Maximilien Robespierre’s defense of the French Revolution remains one of the most powerful and unnerving justifications for political violence ever written. It has an extraordinary resonance in a world obsessed with terrorism and appalled by the language of its proponents.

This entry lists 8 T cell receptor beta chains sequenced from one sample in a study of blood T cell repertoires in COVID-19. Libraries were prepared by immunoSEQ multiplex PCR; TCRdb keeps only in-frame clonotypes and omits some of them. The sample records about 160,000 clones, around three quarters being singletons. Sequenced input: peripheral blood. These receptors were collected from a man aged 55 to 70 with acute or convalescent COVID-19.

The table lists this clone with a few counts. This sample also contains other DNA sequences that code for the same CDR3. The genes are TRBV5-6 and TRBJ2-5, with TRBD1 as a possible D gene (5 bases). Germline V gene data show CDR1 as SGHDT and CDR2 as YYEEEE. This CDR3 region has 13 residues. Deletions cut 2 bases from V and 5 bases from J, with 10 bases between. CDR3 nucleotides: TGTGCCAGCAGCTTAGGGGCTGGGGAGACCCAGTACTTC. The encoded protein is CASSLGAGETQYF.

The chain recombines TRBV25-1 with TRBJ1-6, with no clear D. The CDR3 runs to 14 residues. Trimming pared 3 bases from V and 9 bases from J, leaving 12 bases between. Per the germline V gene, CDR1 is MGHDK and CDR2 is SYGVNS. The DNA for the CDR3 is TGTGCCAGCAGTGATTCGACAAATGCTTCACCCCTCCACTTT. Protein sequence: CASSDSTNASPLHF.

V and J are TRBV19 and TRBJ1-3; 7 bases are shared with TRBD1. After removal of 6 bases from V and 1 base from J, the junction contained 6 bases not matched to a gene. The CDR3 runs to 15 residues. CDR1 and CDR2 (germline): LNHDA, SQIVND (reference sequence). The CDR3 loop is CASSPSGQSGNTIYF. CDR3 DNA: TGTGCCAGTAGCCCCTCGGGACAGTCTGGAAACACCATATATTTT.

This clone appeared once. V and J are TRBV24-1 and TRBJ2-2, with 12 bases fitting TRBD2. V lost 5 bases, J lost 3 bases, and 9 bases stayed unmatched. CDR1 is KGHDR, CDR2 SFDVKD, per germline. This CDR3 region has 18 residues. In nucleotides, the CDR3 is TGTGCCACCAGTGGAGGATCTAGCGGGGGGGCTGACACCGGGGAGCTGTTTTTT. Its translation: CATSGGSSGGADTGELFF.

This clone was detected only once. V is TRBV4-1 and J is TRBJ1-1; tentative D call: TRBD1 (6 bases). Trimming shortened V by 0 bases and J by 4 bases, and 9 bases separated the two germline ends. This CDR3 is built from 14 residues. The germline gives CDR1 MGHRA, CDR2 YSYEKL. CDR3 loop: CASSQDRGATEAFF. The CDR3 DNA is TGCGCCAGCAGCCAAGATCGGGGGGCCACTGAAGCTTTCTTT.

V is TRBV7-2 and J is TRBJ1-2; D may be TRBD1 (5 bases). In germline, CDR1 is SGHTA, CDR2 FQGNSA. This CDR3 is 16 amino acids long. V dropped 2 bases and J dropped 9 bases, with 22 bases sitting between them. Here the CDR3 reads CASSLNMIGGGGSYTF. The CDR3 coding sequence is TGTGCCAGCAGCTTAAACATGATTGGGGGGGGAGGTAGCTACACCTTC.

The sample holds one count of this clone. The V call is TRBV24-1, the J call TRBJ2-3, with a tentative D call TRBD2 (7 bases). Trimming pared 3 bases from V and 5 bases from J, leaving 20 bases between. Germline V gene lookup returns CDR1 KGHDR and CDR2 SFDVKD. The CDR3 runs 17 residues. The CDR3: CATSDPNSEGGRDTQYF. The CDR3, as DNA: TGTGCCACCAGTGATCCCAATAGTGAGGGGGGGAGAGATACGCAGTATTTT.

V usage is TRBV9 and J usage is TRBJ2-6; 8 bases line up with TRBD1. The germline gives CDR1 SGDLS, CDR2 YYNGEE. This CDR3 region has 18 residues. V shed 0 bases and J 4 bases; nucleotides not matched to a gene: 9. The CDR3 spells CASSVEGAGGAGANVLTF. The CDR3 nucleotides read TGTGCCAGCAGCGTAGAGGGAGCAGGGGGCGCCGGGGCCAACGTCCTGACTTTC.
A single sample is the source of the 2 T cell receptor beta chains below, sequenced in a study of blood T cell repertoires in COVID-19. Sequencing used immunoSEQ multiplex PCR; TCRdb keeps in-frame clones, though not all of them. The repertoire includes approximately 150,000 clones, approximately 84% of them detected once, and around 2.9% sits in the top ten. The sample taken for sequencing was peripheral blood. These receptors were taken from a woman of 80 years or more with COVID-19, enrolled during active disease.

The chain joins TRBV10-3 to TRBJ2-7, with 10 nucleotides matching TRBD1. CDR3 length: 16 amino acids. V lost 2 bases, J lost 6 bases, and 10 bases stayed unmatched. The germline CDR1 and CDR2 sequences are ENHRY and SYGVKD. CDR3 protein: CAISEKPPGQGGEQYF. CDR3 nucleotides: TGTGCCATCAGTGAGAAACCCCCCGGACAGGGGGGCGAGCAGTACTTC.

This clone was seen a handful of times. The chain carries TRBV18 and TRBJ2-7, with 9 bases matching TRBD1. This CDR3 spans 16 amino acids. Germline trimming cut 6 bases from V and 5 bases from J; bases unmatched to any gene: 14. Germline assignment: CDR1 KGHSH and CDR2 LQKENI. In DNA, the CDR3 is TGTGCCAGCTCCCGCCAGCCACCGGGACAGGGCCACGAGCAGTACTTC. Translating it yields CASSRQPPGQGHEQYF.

Yet today the French Revolution is celebrated as the event which gave birth to a nation built on the principles of Enlightenment. So how should a contemporary audience approach Robespierre’s vindication of revolutionary terror? Žižek’s introduction analyzes these contradictions with a prodigious breadth of analogy and reference.